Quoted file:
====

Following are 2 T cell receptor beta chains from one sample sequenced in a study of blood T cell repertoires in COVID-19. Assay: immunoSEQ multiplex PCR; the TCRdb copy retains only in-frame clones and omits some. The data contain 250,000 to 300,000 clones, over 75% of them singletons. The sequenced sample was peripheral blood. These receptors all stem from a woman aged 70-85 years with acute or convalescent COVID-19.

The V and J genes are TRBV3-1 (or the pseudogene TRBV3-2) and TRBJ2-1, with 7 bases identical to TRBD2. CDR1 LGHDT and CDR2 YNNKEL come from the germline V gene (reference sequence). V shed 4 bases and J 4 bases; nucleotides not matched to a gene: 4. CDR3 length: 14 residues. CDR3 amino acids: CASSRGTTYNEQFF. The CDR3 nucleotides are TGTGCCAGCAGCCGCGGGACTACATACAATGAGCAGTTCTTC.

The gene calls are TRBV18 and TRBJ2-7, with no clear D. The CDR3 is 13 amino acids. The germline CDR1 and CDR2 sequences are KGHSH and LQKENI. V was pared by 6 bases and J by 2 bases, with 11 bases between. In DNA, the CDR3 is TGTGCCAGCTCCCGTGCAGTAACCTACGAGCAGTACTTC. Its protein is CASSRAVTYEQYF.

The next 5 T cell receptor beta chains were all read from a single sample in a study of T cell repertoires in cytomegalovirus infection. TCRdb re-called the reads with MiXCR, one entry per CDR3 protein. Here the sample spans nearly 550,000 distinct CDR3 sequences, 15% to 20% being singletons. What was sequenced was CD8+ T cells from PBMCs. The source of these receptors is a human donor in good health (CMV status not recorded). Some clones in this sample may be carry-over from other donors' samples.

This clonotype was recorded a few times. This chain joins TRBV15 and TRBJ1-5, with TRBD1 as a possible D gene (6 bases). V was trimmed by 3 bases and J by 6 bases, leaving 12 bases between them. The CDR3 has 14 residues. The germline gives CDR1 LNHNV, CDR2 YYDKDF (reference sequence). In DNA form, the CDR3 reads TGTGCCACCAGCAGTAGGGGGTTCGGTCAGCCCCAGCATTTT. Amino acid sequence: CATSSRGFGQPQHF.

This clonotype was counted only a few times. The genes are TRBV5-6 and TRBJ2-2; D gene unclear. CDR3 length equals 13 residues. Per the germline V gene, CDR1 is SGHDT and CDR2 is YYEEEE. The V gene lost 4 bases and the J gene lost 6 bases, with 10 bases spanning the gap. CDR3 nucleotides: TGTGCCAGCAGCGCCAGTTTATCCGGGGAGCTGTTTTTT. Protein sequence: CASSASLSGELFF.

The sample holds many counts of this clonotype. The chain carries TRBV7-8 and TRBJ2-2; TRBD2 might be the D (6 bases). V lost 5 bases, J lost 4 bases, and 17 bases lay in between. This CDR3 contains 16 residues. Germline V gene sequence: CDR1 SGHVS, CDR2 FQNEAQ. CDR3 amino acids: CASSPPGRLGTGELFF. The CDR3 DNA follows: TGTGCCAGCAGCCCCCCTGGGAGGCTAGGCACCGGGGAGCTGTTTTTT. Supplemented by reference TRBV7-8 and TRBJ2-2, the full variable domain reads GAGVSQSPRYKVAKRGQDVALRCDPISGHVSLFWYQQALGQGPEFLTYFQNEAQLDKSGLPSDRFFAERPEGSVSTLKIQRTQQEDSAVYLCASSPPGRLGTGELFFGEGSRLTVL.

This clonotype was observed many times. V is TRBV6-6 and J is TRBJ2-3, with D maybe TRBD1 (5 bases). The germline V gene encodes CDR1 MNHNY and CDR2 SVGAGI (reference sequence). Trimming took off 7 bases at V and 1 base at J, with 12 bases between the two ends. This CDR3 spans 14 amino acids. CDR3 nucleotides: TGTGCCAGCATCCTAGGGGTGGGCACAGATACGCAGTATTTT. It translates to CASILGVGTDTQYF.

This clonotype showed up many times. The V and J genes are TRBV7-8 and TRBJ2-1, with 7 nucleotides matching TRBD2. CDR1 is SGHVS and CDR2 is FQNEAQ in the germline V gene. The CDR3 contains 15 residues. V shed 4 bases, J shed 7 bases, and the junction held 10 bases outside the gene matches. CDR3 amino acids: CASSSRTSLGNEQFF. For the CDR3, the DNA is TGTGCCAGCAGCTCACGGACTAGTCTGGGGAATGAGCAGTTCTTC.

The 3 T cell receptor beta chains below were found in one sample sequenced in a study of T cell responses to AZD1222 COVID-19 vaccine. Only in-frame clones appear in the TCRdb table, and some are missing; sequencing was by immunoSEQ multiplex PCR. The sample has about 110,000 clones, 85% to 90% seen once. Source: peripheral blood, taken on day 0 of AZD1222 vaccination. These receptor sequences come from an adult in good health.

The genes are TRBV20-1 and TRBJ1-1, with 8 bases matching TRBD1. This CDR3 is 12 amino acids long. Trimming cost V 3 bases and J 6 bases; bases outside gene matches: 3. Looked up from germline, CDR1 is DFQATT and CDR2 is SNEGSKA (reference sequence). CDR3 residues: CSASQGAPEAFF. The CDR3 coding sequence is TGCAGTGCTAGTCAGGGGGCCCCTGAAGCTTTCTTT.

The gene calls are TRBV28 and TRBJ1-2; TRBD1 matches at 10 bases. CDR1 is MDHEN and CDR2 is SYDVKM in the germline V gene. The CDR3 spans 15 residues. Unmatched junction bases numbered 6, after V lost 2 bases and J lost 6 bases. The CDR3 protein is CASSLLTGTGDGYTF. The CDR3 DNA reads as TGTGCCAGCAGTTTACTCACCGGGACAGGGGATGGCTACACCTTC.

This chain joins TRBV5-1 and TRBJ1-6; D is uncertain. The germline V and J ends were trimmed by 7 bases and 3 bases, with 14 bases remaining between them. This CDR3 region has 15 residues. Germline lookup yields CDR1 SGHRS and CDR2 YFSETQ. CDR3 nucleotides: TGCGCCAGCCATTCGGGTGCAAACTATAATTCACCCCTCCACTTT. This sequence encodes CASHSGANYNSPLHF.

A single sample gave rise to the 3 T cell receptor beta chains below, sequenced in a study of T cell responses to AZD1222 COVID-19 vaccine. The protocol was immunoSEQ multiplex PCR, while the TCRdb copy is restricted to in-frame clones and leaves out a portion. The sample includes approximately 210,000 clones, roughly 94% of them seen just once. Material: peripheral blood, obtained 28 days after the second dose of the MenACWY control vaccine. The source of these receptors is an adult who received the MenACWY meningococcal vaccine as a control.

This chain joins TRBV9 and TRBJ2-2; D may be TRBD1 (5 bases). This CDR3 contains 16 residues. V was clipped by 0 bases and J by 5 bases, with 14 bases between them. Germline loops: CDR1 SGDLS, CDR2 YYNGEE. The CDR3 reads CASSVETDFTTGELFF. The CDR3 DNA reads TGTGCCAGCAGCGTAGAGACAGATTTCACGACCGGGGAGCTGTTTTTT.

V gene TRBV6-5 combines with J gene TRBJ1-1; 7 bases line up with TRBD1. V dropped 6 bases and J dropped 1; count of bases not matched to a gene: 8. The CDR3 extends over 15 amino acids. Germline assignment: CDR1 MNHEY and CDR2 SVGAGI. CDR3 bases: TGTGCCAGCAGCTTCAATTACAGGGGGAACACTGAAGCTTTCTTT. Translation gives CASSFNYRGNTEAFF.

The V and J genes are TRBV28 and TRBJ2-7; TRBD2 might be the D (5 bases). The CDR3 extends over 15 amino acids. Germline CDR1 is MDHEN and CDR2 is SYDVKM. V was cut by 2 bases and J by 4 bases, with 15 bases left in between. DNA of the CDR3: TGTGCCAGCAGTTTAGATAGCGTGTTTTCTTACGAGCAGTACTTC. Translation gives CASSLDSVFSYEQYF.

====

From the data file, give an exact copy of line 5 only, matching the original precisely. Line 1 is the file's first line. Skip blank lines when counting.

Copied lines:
This clonotype was recorded a few times. This chain joins TRBV15 and TRBJ1-5, with TRBD1 as a possible D gene (6 bases). V was trimmed by 3 bases and J by 6 bases, leaving 12 bases between them. The CDR3 has 14 residues. The germline gives CDR1 LNHNV, CDR2 YYDKDF (reference sequence). In DNA form, the CDR3 reads TGTGCCACCAGCAGTAGGGGGTTCGGTCAGCCCCAGCATTTT. Amino acid sequence: CATSSRGFGQPQHF.